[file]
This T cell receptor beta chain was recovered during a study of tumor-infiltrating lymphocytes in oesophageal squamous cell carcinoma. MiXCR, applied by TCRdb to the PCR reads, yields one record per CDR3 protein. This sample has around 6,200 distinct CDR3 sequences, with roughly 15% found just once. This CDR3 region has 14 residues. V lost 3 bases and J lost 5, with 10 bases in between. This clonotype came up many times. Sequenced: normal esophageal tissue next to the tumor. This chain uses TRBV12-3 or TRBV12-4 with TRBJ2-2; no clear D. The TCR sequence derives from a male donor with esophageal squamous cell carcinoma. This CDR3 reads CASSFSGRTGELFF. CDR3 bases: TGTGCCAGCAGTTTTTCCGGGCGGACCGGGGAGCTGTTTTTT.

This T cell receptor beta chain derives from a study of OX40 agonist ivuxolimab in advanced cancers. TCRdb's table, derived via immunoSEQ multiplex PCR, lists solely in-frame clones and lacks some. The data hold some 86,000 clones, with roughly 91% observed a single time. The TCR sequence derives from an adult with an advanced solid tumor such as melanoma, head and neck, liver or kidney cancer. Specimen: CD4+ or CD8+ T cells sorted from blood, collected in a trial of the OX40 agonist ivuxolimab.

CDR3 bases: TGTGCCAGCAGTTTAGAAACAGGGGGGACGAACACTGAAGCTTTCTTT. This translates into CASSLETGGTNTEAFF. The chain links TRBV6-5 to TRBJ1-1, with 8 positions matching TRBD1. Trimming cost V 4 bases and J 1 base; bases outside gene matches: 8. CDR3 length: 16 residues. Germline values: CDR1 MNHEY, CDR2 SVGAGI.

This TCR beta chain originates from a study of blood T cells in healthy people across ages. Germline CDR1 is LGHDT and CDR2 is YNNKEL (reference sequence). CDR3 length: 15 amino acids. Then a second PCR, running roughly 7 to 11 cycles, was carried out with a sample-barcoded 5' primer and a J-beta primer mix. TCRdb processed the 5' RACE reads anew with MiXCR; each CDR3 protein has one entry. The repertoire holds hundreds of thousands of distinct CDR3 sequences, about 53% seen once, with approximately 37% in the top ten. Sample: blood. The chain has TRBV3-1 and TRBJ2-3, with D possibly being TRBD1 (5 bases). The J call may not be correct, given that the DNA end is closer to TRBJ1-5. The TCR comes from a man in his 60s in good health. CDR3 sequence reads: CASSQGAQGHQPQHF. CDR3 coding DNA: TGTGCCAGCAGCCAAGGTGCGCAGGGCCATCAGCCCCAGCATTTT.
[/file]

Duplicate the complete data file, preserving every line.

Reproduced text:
This T cell receptor beta chain was recovered during a study of tumor-infiltrating lymphocytes in oesophageal squamous cell carcinoma. MiXCR, applied by TCRdb to the PCR reads, yields one record per CDR3 protein. This sample has around 6,200 distinct CDR3 sequences, with roughly 15% found just once. This CDR3 region has 14 residues. V lost 3 bases and J lost 5, with 10 bases in between. This clonotype came up many times. Sequenced: normal esophageal tissue next to the tumor. This chain uses TRBV12-3 or TRBV12-4 with TRBJ2-2; no clear D. The TCR sequence derives from a male donor with esophageal squamous cell carcinoma. This CDR3 reads CASSFSGRTGELFF. CDR3 bases: TGTGCCAGCAGTTTTTCCGGGCGGACCGGGGAGCTGTTTTTT.

This T cell receptor beta chain derives from a study of OX40 agonist ivuxolimab in advanced cancers. TCRdb's table, derived via immunoSEQ multiplex PCR, lists solely in-frame clones and lacks some. The data hold some 86,000 clones, with roughly 91% observed a single time. The TCR sequence derives from an adult with an advanced solid tumor such as melanoma, head and neck, liver or kidney cancer. Specimen: CD4+ or CD8+ T cells sorted from blood, collected in a trial of the OX40 agonist ivuxolimab.

CDR3 bases: TGTGCCAGCAGTTTAGAAACAGGGGGGACGAACACTGAAGCTTTCTTT. This translates into CASSLETGGTNTEAFF. The chain links TRBV6-5 to TRBJ1-1, with 8 positions matching TRBD1. Trimming cost V 4 bases and J 1 base; bases outside gene matches: 8. CDR3 length: 16 residues. Germline values: CDR1 MNHEY, CDR2 SVGAGI.

This TCR beta chain originates from a study of blood T cells in healthy people across ages. Germline CDR1 is LGHDT and CDR2 is YNNKEL (reference sequence). CDR3 length: 15 amino acids. Then a second PCR, running roughly 7 to 11 cycles, was carried out with a sample-barcoded 5' primer and a J-beta primer mix. TCRdb processed the 5' RACE reads anew with MiXCR; each CDR3 protein has one entry. The repertoire holds hundreds of thousands of distinct CDR3 sequences, about 53% seen once, with approximately 37% in the top ten. Sample: blood. The chain has TRBV3-1 and TRBJ2-3, with D possibly being TRBD1 (5 bases). The J call may not be correct, given that the DNA end is closer to TRBJ1-5. The TCR comes from a man in his 60s in good health. CDR3 sequence reads: CASSQGAQGHQPQHF. CDR3 coding DNA: TGTGCCAGCAGCCAAGGTGCGCAGGGCCATCAGCCCCAGCATTTT.